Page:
Monday, March 14, 2016

Movie Review: Deadpool

Another super hero movie, I know where my expectations are set, yet you shouldn’t expect Deadpool to be your average super hero movie.  I should preface this blog by saying I have (in the past) been a bit of a comic book fan and I’ve read quite a few Deadpool comics (which I’ve since sold on e-bay).  Deadpool is almost an anti-hero.  Think of him as the least bad option in a sea of bad options.  It isn’t that he’s a villain, no, it’s that he chooses to do the harshest thing, kind of like Punisher, but in a less crazed sort of manner and with less of an origin story, of which the movie sort of glossed over to get to the mind numbing action.

When I first heard about this movie, I knew I wanted to see it.  I didn’t quite expect how crude, graphic or over-the-top it would be.  It was all that and more.  There are a lot of scenes that a normal Marvel fan might balk at.  There isn’t really much of a synopsis to provide.  Deadpool is a good bad guy, he gets horribly disfigured, goes after the guy who tortured him and kills him.  By just watching the trailers one could discern this.

This is one of those action movies that does do the source material justice.  The caricature of X-men in it was quite entertaining, as was Ryan Reynolds as Deadpool.  There wasn’t anything overly original to it, for the most part, yet it was well worth seeing.  The bathroom humour got a little tired as the movie went on, yet Reynolds and his co-stars make it work at every turn.  I hope Deadpool won’t get relegated to the other Marvel movies as a cameo, but it will be fun to see him opposite Captain America.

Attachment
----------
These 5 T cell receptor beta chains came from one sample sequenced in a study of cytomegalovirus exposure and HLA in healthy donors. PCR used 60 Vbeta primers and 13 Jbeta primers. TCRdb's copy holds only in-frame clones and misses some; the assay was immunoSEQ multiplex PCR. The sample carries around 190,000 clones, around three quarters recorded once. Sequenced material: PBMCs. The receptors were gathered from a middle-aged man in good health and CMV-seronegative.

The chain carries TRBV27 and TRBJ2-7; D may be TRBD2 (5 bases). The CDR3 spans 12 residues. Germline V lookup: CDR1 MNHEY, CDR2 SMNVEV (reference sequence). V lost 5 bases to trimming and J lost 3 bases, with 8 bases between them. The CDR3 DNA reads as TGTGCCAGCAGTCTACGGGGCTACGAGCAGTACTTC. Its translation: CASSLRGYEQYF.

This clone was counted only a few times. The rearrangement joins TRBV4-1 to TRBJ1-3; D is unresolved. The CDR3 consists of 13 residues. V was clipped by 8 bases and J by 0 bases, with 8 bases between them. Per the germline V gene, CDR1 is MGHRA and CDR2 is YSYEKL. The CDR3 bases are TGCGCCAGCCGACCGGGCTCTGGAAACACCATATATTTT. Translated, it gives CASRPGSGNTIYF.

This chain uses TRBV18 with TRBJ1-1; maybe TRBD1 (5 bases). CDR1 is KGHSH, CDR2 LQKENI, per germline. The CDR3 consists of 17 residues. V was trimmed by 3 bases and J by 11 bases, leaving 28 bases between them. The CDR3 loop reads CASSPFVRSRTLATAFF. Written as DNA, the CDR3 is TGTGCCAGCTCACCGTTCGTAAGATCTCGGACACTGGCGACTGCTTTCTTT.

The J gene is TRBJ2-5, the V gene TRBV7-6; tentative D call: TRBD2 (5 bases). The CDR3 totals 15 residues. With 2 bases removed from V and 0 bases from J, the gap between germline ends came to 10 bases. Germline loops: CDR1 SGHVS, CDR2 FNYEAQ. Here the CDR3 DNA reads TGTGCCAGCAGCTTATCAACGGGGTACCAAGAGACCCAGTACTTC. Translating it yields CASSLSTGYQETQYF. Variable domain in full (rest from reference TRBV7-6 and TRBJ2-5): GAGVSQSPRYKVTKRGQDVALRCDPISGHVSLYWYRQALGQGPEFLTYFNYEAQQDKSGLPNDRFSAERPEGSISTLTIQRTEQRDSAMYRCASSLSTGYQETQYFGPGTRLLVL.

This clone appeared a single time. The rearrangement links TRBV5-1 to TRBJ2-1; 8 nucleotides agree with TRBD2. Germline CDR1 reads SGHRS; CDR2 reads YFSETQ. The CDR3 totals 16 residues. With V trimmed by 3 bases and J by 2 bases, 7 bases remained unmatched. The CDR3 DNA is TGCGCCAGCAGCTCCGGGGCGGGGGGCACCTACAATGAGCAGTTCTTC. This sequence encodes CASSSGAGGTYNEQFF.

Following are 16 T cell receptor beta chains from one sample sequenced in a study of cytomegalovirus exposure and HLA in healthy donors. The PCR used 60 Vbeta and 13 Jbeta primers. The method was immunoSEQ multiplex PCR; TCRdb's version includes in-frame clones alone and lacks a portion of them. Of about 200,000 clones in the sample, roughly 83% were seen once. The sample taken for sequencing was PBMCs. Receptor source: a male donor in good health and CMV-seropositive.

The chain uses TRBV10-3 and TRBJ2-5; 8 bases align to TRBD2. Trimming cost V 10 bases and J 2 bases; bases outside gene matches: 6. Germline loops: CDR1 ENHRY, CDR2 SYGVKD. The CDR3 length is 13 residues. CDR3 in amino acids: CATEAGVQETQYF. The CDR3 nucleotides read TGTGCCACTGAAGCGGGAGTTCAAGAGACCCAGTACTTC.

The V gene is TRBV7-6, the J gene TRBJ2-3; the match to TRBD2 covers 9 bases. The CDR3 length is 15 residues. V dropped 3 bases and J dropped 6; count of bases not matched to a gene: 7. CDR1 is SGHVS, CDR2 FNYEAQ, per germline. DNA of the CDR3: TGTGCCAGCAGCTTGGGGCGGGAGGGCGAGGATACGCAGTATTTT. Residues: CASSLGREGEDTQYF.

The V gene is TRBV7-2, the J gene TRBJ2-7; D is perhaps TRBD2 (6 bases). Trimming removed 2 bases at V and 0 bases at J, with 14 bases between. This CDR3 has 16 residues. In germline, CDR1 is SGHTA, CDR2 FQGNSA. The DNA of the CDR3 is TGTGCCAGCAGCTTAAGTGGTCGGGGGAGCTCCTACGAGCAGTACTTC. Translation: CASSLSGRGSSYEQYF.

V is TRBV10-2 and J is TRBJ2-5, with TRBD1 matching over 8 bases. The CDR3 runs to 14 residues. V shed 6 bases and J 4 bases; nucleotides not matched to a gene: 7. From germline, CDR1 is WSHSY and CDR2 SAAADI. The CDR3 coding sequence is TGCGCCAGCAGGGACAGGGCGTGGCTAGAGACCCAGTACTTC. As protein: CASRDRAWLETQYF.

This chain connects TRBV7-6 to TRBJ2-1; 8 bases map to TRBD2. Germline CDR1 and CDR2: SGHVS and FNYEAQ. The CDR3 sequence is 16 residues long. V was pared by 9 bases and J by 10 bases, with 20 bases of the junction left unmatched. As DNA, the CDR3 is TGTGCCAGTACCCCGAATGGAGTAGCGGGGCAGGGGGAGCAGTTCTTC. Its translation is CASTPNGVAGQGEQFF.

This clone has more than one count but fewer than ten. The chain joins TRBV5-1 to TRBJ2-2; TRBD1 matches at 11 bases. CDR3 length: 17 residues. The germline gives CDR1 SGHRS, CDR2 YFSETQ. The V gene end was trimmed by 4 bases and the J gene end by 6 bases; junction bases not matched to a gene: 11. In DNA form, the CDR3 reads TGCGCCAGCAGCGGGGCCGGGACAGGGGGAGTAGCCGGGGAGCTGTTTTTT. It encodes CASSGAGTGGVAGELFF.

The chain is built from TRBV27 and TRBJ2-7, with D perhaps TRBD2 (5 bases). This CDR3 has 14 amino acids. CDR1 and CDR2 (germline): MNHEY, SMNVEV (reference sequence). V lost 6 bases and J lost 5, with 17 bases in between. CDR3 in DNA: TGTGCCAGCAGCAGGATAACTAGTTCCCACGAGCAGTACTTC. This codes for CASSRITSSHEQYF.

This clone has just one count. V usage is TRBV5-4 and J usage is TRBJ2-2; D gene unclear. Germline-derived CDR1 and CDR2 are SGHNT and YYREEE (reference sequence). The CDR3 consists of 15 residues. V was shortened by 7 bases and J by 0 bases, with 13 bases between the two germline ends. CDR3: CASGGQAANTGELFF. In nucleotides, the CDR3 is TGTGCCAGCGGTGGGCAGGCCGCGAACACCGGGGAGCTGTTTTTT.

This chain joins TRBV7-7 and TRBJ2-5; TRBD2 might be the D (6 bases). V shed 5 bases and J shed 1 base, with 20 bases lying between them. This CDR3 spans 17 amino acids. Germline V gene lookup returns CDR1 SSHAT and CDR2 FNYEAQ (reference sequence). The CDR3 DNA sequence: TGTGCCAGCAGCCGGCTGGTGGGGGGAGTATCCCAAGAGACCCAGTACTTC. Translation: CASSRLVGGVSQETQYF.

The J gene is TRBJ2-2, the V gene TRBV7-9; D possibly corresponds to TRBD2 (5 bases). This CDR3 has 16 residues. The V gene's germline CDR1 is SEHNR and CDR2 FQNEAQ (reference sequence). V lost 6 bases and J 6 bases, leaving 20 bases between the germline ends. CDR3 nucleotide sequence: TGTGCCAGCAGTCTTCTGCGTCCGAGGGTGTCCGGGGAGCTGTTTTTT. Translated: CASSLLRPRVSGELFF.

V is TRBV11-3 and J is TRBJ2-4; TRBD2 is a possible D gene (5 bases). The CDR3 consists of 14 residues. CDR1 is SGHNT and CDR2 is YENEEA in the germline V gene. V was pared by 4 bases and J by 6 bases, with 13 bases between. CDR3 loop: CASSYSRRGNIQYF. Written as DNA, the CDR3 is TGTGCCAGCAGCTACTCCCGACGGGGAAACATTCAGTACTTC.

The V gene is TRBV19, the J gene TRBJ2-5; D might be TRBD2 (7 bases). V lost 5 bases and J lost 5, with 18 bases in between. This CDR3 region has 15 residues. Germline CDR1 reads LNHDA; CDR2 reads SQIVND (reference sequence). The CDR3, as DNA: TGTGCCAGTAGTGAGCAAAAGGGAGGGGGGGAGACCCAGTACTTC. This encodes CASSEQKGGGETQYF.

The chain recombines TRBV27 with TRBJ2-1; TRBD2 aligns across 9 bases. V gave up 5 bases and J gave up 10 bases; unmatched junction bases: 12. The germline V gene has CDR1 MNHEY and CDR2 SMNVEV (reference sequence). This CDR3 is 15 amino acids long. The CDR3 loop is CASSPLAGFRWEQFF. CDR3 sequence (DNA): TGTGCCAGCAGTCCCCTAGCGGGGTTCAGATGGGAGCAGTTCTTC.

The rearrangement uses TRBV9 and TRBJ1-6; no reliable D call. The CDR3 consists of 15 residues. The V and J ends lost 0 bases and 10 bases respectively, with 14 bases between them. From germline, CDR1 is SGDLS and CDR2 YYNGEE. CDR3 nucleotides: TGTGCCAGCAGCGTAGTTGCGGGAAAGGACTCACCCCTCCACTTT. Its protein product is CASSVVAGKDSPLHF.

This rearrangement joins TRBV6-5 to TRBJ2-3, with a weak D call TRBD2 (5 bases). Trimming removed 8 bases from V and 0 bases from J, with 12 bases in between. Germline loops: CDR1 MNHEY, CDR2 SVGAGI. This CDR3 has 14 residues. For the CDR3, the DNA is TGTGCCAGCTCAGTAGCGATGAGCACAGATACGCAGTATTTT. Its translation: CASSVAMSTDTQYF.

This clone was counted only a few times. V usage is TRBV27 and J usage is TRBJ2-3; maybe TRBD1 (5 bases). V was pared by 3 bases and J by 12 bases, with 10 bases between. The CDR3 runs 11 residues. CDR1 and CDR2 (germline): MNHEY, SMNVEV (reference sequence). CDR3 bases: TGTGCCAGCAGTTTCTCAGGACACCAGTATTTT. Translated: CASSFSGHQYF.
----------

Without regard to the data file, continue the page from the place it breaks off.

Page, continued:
Movie Review: The Other Side of the Door

Stop me if you’ve heard this one, a new horror movie came out and I went to see it, it wasn’t that great, the end.  That pretty much sums up this whole movie, sadly.  To be fair, I’m going to provide a slight plot synopsis, for posterity, and move on.

The movie is set in India (yay!  For those of you who don’t know, I’m Indian, even if I look white).  The family, Americans (white, of course), have moved to Bombay (Mumbai?!?) for business and one of their children was killed in an auto accident where the mom could only save one of the two kids.  The mother is haunted by the decision she made, even if there was only once choice as the son’s leg was stuck and she couldn’t get it free and the other kid was unconscious.  After a failed attempt at suicide, the mother is consoled by the help, an Indian woman from a small village, who tells her about a folk story about being able to say her final goodbyes to her son, and ask for his forgiveness for not saving him.

At first the mom is skeptical, but then she decides to do it.  I’ve ridden the trains in India and I can say the movie captured what that feels like, chaos on a moving steel box.  The only thing they were missing was the guy asking if anyone wanted tea at 2 AM, waking everyone up.  I digress.  The mom gets to the village, somehow makes it from the train station (which should have been a lot tougher given she didn’t seem to speak Hindi all that well) and just walks right through the village into the forest.  Also, she did this in sweltering heat with only one water bottle, which also seemed a little strange.

The temple she is supposed to go to is dilapidated, yet the door opens almost effortlessly.  There are also a bunch of men with ask all over their faces who are almost hidden around the temple, watching her, but getting no closer.  The Indian woman had told her that they live around cemeteries, but didn’t provide much of an explanation.  The mom follows the ritual and spends the night in the temple, alone, and she didn’t bring any food or sleeping bag.  At first nothing happens, then late at night, she hears something and then decides, after being in the temple for hours, to look around (as if she couldn’t have done this sooner, when it was light outside).  She stumbles upon the statue of the keeper of the gate of the dead, or something, and gets scared.  She goes back upstairs and that’s when she hears all this rustling outside the closed door.  The Indian woman had told her not to open the door, but despite this, after a quick conversation with her deceased son, she throws the doors open and there’s nothing there.